Sure enough, they were flagged down by a group of soldiers, wearing red uniforms and mounted on cyborg war-camels. As they boarded the wind-barge, Nashir asked the PCs to make sure the soldiers didn’t find their Alzabo brain, as it was considered contraband in Gnomos. Findus hugged the jar inside his robes, and hoped they wouldn’t ask too many questions.
A somewhat tense social scene ensued, with two true-kin Hegemony soldiers searching the barge, asking some pointed questions, and generally treating the cacogen and new-beast party members with disdain. The party didn’t rise to the bait, however, and the scene was unexpectedly interrupted by the arrival of a swarm of black bee-like insects. The Hegemony soldiers instantly lost interest in their traffic stop, and began yelling ‘HIVEY-MEN!’
The PCs saw that three strange beings had approached the wind-barge and the soldiers while they were checking the cargo: they were human bodies, but walked on all fours, and had enormous, tumour-like bee hives growing from their backs. These were the source of the insect swarm, and seemed to be hostile. The Hegemony squad prepared for battle, and Nashir raised the anchor and filled the sails, preparing to escape with two Hegemony rangers still aboard the Oblique.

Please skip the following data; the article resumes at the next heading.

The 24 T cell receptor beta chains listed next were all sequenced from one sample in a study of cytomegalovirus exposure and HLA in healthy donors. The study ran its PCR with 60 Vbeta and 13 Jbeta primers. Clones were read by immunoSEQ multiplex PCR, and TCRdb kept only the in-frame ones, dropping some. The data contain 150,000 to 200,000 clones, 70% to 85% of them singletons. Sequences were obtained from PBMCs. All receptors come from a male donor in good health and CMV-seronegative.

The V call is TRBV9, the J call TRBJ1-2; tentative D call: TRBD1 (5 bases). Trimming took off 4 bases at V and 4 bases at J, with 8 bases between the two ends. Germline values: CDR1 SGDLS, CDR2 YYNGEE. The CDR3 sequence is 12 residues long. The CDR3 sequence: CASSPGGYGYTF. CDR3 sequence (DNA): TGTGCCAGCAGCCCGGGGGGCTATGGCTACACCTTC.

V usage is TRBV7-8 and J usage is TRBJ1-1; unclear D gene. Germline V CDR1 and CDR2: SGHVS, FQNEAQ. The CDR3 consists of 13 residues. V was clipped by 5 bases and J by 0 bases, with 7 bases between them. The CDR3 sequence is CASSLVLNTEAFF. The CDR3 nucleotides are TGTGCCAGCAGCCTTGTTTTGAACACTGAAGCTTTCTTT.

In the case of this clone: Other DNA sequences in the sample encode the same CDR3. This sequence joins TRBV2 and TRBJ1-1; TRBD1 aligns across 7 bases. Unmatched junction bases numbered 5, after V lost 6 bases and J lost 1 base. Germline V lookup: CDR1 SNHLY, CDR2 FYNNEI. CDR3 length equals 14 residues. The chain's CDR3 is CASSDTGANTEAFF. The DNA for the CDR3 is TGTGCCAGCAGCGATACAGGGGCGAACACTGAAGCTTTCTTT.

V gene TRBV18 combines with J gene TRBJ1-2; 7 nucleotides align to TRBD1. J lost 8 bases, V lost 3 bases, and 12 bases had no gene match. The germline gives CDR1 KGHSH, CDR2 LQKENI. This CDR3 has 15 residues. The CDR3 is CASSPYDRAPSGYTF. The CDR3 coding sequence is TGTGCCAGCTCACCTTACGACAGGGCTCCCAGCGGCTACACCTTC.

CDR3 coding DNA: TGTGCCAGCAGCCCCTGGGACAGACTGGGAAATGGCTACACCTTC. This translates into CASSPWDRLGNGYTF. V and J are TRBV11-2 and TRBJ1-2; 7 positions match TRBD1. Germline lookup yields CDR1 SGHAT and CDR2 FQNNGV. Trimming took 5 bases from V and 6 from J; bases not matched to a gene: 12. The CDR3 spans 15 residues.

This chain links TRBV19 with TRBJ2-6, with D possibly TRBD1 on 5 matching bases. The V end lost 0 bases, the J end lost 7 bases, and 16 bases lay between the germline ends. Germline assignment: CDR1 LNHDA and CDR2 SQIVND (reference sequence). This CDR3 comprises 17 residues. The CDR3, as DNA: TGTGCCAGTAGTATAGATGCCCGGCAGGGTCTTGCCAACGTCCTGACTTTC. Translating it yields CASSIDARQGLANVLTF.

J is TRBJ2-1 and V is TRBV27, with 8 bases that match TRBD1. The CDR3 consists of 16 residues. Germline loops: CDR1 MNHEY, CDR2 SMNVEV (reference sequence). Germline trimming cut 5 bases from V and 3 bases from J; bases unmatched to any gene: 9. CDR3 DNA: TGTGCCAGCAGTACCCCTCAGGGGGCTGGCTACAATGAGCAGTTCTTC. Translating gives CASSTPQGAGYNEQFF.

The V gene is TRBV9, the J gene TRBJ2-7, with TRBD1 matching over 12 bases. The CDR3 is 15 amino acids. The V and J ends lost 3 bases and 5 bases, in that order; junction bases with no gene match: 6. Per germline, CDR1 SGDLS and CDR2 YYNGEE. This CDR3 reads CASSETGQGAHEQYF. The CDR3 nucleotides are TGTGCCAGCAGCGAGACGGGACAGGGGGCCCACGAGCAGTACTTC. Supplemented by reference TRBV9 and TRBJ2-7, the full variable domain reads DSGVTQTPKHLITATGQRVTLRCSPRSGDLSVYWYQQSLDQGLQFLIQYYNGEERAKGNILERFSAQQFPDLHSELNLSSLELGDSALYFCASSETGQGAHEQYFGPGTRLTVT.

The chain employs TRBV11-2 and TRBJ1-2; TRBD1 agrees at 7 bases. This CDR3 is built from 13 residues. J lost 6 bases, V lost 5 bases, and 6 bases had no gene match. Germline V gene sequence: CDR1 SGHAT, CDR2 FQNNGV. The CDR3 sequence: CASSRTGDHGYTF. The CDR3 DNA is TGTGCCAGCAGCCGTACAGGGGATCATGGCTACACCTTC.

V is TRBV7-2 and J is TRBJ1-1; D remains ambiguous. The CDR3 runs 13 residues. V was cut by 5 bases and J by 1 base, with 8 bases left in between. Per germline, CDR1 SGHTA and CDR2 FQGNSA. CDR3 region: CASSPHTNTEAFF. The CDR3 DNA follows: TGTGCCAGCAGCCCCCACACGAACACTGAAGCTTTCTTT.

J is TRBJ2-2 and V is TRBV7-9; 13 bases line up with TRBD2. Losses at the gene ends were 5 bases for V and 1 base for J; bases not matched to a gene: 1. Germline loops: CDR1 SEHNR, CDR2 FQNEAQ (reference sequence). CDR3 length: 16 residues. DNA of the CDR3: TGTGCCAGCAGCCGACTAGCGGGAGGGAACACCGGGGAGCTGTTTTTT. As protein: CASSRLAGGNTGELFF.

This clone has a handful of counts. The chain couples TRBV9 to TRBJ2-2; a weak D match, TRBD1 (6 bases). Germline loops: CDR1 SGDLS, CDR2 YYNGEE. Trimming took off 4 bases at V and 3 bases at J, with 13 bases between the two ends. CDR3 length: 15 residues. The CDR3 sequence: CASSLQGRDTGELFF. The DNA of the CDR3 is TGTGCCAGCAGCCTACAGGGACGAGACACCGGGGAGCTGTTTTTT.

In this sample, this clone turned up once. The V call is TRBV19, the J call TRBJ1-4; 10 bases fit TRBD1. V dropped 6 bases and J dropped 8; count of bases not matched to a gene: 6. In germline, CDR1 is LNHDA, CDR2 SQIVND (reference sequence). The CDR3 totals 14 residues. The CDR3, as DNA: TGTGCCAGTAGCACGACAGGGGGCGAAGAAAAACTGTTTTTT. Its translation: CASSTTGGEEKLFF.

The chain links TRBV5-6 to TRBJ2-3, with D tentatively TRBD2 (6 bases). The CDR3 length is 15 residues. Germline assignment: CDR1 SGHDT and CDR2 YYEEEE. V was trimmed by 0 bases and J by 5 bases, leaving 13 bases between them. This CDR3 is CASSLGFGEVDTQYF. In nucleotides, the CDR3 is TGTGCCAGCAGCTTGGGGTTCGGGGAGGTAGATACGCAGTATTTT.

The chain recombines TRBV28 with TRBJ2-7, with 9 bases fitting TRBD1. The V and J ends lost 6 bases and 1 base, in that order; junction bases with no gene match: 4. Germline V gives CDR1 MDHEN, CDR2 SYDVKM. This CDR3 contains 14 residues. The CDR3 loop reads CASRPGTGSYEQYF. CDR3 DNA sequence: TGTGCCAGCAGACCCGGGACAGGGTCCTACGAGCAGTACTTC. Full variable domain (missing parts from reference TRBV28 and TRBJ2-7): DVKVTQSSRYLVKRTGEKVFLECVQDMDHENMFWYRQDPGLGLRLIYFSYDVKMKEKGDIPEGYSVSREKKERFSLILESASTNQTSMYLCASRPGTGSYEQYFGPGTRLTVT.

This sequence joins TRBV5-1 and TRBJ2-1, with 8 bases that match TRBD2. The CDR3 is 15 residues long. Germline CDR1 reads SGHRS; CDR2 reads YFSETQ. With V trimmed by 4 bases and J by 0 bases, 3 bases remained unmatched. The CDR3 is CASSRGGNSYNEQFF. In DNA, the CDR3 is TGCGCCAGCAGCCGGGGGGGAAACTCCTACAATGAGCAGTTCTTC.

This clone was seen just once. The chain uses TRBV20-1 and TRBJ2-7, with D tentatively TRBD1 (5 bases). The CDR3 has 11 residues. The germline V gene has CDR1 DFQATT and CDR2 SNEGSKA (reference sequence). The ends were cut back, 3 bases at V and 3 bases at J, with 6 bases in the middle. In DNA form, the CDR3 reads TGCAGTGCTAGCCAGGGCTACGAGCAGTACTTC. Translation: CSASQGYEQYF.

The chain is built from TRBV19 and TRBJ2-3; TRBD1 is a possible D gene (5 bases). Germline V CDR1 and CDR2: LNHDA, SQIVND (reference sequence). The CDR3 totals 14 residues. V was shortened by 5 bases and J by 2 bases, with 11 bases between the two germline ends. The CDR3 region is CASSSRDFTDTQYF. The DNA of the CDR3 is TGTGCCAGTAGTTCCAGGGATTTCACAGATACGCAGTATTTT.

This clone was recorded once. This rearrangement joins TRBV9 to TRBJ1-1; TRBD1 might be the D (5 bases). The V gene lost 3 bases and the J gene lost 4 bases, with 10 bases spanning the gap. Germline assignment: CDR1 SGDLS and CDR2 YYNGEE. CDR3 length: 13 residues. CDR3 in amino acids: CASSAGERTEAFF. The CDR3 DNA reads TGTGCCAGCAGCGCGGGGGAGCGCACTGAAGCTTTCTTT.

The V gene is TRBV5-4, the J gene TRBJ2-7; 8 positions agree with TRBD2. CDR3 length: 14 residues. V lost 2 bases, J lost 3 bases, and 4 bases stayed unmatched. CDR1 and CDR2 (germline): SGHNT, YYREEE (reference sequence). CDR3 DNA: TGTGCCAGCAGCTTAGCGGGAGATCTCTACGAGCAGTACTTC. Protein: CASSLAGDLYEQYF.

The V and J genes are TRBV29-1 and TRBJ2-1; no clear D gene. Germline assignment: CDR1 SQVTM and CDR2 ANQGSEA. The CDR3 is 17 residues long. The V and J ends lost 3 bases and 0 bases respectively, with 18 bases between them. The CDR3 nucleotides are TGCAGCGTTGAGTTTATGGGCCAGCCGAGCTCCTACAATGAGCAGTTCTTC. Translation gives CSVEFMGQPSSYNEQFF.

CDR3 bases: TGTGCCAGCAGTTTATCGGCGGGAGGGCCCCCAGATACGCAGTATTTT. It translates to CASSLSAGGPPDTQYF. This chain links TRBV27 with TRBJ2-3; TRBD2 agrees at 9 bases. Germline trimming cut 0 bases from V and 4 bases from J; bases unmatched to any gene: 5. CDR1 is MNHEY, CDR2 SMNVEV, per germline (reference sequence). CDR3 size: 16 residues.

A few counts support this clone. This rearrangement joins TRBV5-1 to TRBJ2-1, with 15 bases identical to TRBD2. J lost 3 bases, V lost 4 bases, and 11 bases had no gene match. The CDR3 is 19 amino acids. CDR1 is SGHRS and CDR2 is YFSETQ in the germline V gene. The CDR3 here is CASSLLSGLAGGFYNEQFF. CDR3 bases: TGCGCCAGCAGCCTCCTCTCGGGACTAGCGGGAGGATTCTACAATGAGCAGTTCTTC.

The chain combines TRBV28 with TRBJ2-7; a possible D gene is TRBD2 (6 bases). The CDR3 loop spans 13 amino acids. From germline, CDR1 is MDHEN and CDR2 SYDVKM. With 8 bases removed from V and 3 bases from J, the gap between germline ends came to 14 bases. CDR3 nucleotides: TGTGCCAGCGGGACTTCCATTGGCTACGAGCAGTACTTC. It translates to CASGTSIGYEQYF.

The party faced a choice here: they could either leave with Nashir, and possibly face negative consequences for abandoning the Hegemony troops to their fate, or they could stay and aid the soldiers, but abandon the wind-barge they were hired to guard. They chose unanimously to help the Hegemony troops, believing this would curry favour with the local authorities and make their lives in Gnomos easier. Entrusting their Alzabo brain to Wormwater, the synthetic passenger on the wind-barge, they leapt down and prepared to stand with the Hegemony.
The fight with the Hivey-men was brief; the creatures dealt a decent amount of damage with their stinging swarms, completely ignoring armour, but ultimately were easily defeated by the combined firepower of the Hegemony soldiers and the PCs. Crunk discovered he had left his sword in the sand during their fight at the arcology dome, much to his irritation. Afterwards, the true-kin soldiers had a rather better opinion of Flim-Flam and Findus, and the PCs were rewarded with some gifts the soldiers had found in the ruins. Findus got a nomad’s hunting rifle, Flim-Flam got laser sights for his pistols, and Crunk was given a strange red can the soldiers had found, which was decorated with cursive white calligraphy that nobody could read (Crunk’s player did instantly guess what this object was, but Crunk himself is still clueless). We broke for the week at this point, with the players surrounded by appreciative Hegemony troops. They’re still a day’s walk from Gnomos, so there’s plenty of time for more things to go wrong before they get there.